Estimation of Fine-Scale Histologic Features at Low Magnification

M.D. Zarella, M.R. Quaschnick, D.E. Breen and F.U. Garcia, "Estimation of Fine-Scale Histologic Features at Low Magnification," Archives of Pathology & Laboratory Medicine, Vol. 142, No. 11, November 2018, p. 1394-1402.

Context. Whole-slide imaging has ushered in a new era of technology that has fostered the use of computational image analysis for diagnostic support and has begun to transfer the act of analyzing a slide to computer monitors. Due to the overwhelming amount of detail available in whole-slide images, analytic procedures - whether computational or visual - often operate at magnifications lower than the magnification at which the image was acquired. As a result, a corresponding reduction in image resolution occurs. It is unclear how much information is lost when magnification is reduced, and whether the rich color attributes of histologic slides can aid in reconstructing some of that information. Objective. To examine the correspondence between the color and spatial properties of whole-slide images to elucidate the impact of resolution reduction on the histologic attributes of the slide. Design. We simulated image resolution reduction and modeled its effect on classification of the underlying histologic structure. By harnessing measured histologic features and the intrinsic spatial relationships between histologic structures, we developed a predictive model to estimate the histologic composition of tissue in a manner that exceeds the resolution of the image. Results. Reduction in resolution resulted in a significant loss of the ability to accurately characterize histologic components at magnifications less than ×10. By utilizing pixel color, this ability was improved at all magnifications. Conclusions. Multiscale analysis of histologic images requires an adequate understanding of the limitations imposed by image resolution. Our findings suggest that some of these limitations may be overcome with computational modeling.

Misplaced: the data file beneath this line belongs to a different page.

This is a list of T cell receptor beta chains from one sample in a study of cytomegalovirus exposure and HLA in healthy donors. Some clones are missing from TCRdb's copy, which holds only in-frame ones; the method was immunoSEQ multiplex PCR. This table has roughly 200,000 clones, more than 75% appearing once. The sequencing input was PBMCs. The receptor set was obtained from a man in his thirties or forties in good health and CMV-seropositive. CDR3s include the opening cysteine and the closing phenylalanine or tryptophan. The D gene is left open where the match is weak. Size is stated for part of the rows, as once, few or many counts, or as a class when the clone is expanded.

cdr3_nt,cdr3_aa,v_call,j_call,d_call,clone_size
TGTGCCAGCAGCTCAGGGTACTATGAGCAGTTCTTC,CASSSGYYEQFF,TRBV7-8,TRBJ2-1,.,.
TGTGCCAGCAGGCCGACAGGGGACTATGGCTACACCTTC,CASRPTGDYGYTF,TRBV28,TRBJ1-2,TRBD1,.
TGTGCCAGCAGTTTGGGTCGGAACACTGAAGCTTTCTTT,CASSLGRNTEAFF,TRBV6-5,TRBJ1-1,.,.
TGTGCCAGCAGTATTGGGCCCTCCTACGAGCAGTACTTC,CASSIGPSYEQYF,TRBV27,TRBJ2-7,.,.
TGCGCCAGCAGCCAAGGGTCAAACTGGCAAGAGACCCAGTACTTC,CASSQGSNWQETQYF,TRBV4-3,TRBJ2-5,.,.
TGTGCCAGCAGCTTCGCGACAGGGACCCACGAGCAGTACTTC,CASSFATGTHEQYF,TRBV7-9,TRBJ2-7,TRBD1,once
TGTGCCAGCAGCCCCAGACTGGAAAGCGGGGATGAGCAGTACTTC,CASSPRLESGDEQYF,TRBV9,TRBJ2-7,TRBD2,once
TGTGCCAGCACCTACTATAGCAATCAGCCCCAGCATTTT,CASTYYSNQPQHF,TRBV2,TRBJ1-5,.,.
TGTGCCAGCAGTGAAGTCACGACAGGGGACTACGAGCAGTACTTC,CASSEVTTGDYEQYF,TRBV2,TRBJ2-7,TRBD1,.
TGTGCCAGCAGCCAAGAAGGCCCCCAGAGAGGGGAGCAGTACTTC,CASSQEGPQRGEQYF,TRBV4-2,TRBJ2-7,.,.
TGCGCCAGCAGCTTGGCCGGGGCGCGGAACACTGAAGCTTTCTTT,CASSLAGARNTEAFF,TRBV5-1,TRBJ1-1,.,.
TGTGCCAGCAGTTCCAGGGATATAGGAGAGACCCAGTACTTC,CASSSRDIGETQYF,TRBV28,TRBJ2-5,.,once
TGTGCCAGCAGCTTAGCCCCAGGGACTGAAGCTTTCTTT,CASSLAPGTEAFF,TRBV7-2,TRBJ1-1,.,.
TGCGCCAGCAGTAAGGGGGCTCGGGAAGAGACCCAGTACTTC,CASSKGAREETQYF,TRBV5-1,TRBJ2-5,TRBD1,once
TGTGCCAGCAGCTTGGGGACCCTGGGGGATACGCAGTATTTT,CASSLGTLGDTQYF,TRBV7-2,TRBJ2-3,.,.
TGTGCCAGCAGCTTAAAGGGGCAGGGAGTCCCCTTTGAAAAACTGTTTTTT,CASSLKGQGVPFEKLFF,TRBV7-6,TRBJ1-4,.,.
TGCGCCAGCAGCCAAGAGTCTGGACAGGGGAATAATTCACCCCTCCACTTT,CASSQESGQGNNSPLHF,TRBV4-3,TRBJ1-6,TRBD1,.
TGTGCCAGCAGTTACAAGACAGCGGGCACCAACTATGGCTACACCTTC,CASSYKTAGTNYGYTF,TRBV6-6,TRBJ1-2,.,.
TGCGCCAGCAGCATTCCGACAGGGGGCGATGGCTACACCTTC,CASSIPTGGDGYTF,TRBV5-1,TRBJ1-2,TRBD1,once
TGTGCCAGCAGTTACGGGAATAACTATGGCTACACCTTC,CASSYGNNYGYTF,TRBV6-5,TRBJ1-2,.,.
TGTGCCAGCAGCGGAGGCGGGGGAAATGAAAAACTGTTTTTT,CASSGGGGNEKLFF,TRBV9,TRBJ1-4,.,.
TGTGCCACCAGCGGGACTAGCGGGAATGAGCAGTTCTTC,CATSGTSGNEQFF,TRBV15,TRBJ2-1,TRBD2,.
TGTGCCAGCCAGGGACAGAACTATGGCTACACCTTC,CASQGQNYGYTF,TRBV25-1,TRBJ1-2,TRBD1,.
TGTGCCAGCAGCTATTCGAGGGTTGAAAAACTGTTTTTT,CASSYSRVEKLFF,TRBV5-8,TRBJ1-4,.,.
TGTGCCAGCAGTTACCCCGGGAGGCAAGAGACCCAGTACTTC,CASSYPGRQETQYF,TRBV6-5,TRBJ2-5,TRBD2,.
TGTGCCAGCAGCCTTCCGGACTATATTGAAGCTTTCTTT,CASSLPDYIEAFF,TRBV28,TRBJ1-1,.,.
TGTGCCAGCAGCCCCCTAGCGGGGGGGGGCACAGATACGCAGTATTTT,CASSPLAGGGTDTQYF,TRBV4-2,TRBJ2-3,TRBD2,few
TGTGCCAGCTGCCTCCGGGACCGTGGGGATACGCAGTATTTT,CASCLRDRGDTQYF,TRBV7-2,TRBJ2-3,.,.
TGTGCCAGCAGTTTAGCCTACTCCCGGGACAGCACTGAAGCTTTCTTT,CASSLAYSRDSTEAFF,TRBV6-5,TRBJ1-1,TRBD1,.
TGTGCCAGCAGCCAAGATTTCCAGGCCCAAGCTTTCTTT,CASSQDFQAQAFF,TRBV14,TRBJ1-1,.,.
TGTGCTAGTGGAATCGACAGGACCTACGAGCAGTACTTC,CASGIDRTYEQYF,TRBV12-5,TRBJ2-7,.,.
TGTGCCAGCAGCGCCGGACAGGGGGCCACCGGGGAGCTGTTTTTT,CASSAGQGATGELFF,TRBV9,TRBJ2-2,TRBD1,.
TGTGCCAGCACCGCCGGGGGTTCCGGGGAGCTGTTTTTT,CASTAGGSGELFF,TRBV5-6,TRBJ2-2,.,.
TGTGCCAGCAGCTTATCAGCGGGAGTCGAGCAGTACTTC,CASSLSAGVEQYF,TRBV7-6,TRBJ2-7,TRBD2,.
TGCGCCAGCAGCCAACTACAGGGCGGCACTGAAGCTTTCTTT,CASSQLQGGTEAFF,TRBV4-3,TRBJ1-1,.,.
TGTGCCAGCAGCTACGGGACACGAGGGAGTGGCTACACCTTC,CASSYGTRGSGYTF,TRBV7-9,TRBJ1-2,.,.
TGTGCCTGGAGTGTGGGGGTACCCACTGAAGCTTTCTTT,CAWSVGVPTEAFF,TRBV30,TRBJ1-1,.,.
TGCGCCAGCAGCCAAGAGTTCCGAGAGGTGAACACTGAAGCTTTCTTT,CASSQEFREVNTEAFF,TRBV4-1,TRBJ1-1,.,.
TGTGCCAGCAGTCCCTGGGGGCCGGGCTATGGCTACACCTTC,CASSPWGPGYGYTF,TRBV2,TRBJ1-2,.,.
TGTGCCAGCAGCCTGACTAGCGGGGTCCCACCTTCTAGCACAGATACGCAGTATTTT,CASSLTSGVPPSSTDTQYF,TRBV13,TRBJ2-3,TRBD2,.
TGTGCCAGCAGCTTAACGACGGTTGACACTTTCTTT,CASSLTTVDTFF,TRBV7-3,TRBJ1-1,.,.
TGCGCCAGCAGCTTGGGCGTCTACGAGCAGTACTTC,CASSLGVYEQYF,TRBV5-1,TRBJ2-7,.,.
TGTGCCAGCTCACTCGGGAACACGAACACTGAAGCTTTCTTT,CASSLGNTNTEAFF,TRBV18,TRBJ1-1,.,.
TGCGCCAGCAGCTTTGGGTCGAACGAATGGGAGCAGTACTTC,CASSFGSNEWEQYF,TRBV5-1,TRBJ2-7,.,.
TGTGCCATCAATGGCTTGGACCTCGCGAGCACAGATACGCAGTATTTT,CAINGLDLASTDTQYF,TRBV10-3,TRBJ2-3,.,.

Last modified on January 10, 2019.